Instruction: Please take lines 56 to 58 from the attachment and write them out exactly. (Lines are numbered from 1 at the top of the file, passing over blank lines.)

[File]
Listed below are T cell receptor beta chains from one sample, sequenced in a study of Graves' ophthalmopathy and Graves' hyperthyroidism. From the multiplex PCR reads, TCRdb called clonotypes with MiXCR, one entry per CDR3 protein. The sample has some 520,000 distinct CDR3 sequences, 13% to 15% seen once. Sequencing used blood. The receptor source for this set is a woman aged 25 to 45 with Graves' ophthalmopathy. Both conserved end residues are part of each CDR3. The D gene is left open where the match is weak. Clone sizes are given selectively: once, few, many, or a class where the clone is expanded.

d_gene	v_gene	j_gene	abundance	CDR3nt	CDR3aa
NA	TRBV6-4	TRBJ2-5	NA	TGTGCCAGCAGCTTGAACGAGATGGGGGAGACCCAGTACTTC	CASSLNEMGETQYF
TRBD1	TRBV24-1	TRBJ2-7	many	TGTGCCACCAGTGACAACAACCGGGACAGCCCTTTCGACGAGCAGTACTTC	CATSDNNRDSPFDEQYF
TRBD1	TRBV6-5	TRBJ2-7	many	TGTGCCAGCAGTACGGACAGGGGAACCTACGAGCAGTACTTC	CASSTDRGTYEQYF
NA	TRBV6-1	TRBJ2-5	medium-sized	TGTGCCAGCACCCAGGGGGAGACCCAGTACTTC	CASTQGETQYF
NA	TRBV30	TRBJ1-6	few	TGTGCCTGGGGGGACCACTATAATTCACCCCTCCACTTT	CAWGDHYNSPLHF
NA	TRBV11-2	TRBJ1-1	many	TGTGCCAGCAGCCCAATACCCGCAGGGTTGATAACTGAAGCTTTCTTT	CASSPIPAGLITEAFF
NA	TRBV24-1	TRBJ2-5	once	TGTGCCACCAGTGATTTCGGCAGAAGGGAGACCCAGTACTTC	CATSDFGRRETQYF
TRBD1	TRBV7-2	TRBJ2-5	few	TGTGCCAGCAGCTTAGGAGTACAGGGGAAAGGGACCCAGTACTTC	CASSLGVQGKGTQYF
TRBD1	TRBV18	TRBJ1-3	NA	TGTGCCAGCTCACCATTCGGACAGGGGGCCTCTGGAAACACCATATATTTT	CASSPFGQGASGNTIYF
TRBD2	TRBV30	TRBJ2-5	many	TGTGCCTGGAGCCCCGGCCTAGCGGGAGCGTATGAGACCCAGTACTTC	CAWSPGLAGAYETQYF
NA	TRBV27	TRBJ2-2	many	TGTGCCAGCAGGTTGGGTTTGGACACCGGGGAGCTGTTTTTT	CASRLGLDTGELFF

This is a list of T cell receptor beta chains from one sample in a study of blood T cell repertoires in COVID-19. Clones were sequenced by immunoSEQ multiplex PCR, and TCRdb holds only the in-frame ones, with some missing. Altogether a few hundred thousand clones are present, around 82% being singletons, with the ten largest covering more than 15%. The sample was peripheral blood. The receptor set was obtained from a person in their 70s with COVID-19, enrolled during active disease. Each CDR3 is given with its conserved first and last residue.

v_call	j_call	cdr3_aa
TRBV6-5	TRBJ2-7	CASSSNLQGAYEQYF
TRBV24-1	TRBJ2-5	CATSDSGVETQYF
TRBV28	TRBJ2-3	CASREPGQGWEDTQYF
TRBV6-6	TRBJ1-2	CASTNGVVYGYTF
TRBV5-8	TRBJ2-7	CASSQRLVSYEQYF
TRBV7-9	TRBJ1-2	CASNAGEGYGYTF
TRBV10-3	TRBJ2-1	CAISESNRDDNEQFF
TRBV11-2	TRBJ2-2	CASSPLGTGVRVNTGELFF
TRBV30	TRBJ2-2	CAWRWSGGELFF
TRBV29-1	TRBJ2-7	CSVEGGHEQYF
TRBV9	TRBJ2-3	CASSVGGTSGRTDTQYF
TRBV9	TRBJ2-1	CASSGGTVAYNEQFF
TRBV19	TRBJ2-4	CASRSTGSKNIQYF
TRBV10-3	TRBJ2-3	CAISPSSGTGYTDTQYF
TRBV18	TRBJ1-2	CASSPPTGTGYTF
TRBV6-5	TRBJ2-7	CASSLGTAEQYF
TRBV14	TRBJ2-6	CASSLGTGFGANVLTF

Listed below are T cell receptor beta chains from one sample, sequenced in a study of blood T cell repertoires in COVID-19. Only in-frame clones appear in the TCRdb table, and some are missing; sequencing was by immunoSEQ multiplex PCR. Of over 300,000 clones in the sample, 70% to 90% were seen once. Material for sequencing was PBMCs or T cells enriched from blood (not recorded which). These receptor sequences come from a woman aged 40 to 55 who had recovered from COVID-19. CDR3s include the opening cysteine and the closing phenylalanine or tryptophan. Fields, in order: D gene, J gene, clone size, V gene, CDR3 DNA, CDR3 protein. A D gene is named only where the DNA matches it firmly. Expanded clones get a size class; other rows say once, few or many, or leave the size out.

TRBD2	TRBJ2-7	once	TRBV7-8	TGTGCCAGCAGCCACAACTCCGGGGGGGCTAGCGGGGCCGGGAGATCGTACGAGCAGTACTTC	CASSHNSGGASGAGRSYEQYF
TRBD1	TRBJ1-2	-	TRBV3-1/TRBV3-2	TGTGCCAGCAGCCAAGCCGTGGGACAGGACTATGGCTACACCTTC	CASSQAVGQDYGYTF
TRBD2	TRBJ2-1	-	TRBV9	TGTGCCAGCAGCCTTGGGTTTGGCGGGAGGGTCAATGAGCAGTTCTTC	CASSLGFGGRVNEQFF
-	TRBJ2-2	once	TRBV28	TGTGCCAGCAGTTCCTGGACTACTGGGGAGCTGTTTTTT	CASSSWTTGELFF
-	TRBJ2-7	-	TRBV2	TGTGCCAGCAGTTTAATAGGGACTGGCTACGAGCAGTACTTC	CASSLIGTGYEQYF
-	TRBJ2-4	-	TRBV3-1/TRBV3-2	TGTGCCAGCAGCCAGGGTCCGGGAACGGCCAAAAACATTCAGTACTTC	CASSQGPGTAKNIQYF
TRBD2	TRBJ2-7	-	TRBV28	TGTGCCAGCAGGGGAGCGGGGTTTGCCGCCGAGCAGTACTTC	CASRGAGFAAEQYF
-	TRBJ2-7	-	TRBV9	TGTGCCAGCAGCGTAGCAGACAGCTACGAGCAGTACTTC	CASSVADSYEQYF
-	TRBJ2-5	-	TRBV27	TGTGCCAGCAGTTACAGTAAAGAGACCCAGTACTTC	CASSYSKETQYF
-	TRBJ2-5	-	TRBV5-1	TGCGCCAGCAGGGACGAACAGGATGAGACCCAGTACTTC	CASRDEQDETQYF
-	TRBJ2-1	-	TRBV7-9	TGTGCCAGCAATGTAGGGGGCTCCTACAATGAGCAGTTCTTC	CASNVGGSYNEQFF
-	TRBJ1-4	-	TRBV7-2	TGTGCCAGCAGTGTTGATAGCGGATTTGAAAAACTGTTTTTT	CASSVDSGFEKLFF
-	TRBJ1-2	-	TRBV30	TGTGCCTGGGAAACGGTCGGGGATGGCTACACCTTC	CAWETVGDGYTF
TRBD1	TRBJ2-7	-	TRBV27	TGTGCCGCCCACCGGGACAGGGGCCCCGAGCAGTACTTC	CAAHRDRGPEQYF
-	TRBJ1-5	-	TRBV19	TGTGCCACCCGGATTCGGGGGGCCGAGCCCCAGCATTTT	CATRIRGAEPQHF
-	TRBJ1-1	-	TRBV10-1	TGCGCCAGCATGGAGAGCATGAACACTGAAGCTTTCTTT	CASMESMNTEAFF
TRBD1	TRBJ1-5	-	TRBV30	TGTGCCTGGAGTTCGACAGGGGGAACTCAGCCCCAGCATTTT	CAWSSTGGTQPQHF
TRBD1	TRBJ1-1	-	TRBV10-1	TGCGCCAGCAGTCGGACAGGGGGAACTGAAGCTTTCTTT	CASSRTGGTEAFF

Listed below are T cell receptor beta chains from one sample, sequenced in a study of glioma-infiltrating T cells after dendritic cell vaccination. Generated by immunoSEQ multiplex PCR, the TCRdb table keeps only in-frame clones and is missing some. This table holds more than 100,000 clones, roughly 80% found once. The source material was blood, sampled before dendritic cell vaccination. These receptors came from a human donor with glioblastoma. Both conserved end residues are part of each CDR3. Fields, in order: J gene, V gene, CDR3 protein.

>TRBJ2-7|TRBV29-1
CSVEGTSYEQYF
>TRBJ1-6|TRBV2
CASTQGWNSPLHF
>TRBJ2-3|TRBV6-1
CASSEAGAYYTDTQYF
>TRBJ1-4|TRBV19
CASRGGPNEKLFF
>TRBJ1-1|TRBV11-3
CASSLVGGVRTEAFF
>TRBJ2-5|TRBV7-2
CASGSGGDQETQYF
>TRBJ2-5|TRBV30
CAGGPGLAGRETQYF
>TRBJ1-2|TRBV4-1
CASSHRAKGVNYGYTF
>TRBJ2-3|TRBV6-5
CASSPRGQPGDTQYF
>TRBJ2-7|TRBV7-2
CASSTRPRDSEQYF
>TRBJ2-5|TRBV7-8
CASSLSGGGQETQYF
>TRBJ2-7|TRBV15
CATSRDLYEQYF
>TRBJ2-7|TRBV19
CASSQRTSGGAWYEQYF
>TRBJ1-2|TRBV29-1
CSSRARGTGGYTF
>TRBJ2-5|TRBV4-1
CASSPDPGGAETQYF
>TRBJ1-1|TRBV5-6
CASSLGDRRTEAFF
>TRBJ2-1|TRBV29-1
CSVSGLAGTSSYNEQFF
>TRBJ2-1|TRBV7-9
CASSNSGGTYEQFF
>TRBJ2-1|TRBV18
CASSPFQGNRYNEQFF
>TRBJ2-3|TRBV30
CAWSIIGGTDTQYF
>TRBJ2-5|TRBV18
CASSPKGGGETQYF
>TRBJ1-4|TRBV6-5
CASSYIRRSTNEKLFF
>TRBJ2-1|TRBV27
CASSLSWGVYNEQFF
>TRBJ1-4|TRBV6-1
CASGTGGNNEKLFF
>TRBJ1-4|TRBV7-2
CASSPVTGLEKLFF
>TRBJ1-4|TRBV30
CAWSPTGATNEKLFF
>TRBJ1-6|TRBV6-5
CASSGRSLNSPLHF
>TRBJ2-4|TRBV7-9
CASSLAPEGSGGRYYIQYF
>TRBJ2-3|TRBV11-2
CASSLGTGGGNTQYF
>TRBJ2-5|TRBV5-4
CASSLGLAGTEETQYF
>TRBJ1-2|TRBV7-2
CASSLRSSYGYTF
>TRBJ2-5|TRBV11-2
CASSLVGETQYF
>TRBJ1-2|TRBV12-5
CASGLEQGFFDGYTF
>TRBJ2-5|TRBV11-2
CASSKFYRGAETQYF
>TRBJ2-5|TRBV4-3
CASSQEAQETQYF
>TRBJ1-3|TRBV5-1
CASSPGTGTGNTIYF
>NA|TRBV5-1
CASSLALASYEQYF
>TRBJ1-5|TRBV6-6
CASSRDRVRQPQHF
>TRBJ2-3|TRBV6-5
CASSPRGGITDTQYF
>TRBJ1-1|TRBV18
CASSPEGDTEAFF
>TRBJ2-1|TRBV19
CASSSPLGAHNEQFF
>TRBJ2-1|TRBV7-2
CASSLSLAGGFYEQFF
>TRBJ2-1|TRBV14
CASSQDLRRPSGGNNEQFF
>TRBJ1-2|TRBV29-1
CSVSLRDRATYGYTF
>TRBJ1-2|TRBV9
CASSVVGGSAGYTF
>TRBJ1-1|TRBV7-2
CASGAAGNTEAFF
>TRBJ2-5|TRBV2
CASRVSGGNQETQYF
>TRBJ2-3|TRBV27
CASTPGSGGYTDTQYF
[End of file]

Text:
CASTQGWNSPLHF
>TRBJ2-3|TRBV6-1
CASSEAGAYYTDTQYF